Stock index futures were poised for a higher open on Friday after the government's stress tests results on big banks lifted optimism on financial stocks and data showed employers cut a smaller-than-expected amount of jobs in April.
U.S. regulators told top banks after the close on Thursday to raise $74.6 billion to build a capital cushion that officials hope will restore faith in financial firms and set a course out of the deepest recession in decades.
The 539,000 job cuts by employers in April was the smallest reduction since October, and hinted at some improvement in the labor market, but the unemployment rate soared to 8.9 percent, the highest since September 1983.
The losses were less than consensus and the stress test also went reasonably well, said Subodh Kumar, Chief Investment Strategist at Subodh Kumar & Associates in Toronto.
The data may be a trend in that many companies cut their costs in an unprecedented way in the fourth quarter and in the first quarter. That cost cutting will abate as many companies have stabilized their cost structure.
Shares of several major banks rose, with Citigroup Inc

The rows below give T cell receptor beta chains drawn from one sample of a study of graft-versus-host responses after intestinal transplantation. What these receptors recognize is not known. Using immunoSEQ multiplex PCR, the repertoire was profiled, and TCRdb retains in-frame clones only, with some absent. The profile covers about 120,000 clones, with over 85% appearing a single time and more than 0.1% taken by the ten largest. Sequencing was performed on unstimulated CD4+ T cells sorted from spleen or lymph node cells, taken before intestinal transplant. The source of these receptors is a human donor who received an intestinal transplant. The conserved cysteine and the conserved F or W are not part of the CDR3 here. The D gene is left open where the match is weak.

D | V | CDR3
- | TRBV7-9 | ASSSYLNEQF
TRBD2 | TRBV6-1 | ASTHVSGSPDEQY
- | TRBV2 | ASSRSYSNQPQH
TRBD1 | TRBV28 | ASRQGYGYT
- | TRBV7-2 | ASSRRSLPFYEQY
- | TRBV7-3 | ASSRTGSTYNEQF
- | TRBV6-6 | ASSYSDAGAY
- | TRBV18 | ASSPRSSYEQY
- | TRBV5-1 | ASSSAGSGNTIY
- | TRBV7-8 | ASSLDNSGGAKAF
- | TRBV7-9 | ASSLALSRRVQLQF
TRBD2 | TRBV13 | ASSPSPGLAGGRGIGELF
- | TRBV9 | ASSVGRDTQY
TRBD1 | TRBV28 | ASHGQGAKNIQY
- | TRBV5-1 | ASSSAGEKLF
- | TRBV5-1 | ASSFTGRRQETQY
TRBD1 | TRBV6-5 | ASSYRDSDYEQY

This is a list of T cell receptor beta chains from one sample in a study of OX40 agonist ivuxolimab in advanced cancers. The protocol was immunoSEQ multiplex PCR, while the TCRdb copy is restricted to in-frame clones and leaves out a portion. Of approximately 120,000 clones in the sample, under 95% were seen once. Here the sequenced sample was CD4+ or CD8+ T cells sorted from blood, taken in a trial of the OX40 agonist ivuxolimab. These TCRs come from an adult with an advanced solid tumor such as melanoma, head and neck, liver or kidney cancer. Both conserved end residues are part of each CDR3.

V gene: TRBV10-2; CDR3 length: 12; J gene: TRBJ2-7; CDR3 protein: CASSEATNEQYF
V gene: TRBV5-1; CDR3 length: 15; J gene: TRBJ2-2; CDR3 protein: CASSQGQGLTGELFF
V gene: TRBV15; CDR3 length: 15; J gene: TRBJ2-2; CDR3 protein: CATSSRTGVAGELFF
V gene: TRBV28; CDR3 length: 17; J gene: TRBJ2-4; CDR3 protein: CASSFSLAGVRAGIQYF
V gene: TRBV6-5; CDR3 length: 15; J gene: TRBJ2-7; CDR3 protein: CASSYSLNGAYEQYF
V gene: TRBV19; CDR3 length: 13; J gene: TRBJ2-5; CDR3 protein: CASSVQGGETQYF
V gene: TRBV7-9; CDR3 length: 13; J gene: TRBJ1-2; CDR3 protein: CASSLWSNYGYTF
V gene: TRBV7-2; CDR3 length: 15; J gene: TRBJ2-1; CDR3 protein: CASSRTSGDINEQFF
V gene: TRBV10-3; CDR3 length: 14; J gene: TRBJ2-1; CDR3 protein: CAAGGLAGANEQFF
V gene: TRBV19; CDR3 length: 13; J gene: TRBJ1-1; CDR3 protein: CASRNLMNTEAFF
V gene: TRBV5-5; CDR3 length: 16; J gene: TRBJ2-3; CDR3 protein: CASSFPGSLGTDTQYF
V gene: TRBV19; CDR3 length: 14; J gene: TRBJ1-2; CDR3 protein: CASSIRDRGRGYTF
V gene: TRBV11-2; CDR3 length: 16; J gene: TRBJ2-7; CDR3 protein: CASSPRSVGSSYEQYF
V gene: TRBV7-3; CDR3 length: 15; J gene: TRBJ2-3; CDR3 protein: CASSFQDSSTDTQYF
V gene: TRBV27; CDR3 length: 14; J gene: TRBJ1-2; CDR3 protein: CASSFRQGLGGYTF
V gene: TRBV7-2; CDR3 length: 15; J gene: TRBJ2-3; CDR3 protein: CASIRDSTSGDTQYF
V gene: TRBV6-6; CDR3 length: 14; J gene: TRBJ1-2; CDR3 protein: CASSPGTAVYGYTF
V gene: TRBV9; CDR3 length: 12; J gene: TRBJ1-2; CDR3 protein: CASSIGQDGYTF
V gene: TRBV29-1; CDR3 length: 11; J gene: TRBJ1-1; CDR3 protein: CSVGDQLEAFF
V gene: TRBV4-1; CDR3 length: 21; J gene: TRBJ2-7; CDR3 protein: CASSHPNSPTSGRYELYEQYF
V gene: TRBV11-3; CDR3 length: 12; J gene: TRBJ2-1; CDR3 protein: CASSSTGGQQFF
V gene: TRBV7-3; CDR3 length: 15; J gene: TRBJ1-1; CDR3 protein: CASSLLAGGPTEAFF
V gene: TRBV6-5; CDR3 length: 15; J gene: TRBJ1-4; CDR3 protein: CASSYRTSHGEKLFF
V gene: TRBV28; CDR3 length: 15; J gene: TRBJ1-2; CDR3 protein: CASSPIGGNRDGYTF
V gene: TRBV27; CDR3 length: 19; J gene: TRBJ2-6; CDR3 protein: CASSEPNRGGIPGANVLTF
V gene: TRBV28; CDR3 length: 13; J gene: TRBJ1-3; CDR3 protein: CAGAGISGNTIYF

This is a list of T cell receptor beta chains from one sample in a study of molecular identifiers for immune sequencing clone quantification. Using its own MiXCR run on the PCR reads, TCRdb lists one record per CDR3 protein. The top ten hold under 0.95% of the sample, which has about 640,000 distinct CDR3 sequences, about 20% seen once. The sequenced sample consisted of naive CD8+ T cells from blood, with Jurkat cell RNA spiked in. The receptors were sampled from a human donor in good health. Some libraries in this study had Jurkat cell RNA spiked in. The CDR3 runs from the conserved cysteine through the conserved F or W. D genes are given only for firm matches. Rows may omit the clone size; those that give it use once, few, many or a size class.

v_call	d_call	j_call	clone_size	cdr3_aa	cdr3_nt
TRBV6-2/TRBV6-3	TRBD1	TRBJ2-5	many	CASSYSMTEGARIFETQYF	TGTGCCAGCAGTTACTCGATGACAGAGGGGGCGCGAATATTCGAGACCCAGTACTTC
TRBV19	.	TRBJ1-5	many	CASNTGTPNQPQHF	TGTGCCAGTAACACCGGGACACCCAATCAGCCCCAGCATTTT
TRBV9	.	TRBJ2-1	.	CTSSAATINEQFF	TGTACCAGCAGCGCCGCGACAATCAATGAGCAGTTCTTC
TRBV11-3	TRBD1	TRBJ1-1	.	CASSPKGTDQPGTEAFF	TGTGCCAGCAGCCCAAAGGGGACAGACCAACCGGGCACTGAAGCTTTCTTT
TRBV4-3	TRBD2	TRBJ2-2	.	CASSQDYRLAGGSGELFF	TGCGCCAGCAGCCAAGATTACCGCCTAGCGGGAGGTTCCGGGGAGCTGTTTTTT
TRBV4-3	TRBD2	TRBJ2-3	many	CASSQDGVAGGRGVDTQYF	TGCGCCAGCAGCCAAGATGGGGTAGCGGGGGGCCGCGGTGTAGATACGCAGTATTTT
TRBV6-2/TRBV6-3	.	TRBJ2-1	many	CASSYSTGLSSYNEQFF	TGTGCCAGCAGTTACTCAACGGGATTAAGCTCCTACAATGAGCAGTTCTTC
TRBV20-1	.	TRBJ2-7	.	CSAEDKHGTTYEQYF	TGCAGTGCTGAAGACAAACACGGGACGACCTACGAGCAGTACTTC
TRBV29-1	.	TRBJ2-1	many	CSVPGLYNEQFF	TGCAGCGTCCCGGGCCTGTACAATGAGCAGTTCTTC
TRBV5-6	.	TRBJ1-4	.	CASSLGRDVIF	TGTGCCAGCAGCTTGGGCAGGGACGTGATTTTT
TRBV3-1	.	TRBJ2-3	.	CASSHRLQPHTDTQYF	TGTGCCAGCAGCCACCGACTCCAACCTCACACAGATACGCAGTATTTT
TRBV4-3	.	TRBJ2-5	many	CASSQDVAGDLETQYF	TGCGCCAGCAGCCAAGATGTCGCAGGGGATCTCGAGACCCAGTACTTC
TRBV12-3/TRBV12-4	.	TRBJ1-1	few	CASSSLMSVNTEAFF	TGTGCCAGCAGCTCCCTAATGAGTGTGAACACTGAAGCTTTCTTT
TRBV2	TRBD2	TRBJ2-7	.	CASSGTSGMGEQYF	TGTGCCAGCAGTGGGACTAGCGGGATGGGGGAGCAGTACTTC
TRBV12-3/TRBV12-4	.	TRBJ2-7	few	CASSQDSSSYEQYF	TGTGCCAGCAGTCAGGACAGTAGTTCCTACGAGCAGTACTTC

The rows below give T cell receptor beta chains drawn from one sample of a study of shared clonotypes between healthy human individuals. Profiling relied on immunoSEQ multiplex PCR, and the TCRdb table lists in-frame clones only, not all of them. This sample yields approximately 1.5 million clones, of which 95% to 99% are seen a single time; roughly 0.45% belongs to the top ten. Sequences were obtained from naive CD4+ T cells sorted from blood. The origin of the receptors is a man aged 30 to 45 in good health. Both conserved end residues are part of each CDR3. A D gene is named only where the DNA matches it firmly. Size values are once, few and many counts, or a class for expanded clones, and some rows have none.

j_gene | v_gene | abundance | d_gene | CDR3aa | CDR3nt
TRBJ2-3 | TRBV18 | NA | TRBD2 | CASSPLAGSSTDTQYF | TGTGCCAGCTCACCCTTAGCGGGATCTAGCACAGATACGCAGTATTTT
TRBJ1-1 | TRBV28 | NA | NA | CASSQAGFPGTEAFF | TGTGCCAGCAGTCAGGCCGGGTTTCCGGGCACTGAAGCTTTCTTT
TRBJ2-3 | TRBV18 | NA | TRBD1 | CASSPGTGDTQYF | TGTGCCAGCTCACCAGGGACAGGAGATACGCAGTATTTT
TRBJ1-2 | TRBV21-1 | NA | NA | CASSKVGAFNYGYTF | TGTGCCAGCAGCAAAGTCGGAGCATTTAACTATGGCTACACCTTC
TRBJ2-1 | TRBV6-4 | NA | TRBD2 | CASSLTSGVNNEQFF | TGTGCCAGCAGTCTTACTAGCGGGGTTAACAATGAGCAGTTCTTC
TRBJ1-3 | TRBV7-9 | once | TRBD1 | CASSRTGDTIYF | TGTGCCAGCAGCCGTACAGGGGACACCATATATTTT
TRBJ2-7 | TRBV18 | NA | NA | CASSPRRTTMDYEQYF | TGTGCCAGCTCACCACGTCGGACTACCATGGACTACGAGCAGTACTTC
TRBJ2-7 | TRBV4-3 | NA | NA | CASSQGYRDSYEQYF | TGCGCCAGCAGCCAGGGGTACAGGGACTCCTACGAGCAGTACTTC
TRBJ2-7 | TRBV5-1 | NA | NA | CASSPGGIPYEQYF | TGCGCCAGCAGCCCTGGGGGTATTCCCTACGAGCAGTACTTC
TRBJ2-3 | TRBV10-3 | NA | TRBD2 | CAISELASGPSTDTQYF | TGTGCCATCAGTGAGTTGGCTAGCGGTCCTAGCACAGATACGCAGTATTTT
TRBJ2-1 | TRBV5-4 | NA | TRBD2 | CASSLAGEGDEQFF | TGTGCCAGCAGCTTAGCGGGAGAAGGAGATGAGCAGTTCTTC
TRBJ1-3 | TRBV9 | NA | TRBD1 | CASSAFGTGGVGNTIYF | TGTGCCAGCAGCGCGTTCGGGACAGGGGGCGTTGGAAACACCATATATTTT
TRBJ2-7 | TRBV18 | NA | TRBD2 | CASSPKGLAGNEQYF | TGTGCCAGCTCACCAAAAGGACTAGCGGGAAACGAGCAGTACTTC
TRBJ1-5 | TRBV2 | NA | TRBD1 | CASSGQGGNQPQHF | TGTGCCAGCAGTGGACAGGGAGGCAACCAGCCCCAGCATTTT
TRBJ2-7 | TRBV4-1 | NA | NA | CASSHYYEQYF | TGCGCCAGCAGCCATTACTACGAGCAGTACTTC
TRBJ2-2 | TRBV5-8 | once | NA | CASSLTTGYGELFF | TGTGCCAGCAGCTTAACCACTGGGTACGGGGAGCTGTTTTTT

Bank of America Chief Executive Kenneth Lewis said in an interview on CNBC that he anticipates about $10 billion in asset sales and that he is pretty confident the bank will do better than the stress test results indicate.
S&P 500 futures rose 11 points and were above fair value, a formula that evaluates pricing by taking into account interest rates, dividends and time to expiration on the contract. Dow Jones industrial average futures added 66 points, and Nasdaq 100 futures gained 10 points.
Toyota Motor Corp <7203.T>, the world's biggest automaker, forecast a much bigger-than-expected annual loss and said it would sell about 1 million fewer vehicles this year, forcing it to contemplate cost cuts in a severe market downturn.
U.S.-traded shares of the automaker fell 2.8 percent to $78 in premarket trade.
Oil rose to $58 a barrel, its highest level in about 6 months, lifted by hopes of an economic recovery that could boost world oil demand.
U.S. stocks slid on Thursday as investors took profits from the technology sector's recent surge, while analyst downgrades hurt telecoms and a tepid response to a government bond auction raised fears about public finances.
Since hitting a 12-year closing low in March, the S&P has surged 34 percent, driven by optimism about the financial systems's condition and hopes the recession may be waning.
(Reporting by Chuck Mikolajczak, additional reporting by Ryan Vlastelica; Editing by Padraic Cassidy)